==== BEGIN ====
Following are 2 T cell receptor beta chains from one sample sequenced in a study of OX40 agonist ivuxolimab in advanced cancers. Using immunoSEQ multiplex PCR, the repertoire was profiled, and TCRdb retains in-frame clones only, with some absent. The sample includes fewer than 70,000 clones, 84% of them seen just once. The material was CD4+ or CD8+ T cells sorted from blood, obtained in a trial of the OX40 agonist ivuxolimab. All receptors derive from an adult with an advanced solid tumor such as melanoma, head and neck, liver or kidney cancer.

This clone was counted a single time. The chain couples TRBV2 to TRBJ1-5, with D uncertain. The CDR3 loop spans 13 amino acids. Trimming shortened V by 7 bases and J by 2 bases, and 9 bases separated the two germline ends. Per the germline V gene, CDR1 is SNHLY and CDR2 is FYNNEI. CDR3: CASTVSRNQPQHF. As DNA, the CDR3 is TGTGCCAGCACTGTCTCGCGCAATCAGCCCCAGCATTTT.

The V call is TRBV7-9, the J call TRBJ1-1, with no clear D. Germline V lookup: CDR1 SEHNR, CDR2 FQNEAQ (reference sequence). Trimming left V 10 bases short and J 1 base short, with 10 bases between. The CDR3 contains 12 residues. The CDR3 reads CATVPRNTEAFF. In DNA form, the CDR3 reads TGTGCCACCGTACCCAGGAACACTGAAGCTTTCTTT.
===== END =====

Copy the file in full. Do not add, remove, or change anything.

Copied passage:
Following are 2 T cell receptor beta chains from one sample sequenced in a study of OX40 agonist ivuxolimab in advanced cancers. Using immunoSEQ multiplex PCR, the repertoire was profiled, and TCRdb retains in-frame clones only, with some absent. The sample includes fewer than 70,000 clones, 84% of them seen just once. The material was CD4+ or CD8+ T cells sorted from blood, obtained in a trial of the OX40 agonist ivuxolimab. All receptors derive from an adult with an advanced solid tumor such as melanoma, head and neck, liver or kidney cancer.

This clone was counted a single time. The chain couples TRBV2 to TRBJ1-5, with D uncertain. The CDR3 loop spans 13 amino acids. Trimming shortened V by 7 bases and J by 2 bases, and 9 bases separated the two germline ends. Per the germline V gene, CDR1 is SNHLY and CDR2 is FYNNEI. CDR3: CASTVSRNQPQHF. As DNA, the CDR3 is TGTGCCAGCACTGTCTCGCGCAATCAGCCCCAGCATTTT.

The V call is TRBV7-9, the J call TRBJ1-1, with no clear D. Germline V lookup: CDR1 SEHNR, CDR2 FQNEAQ (reference sequence). Trimming left V 10 bases short and J 1 base short, with 10 bases between. The CDR3 contains 12 residues. The CDR3 reads CATVPRNTEAFF. In DNA form, the CDR3 reads TGTGCCACCGTACCCAGGAACACTGAAGCTTTCTTT.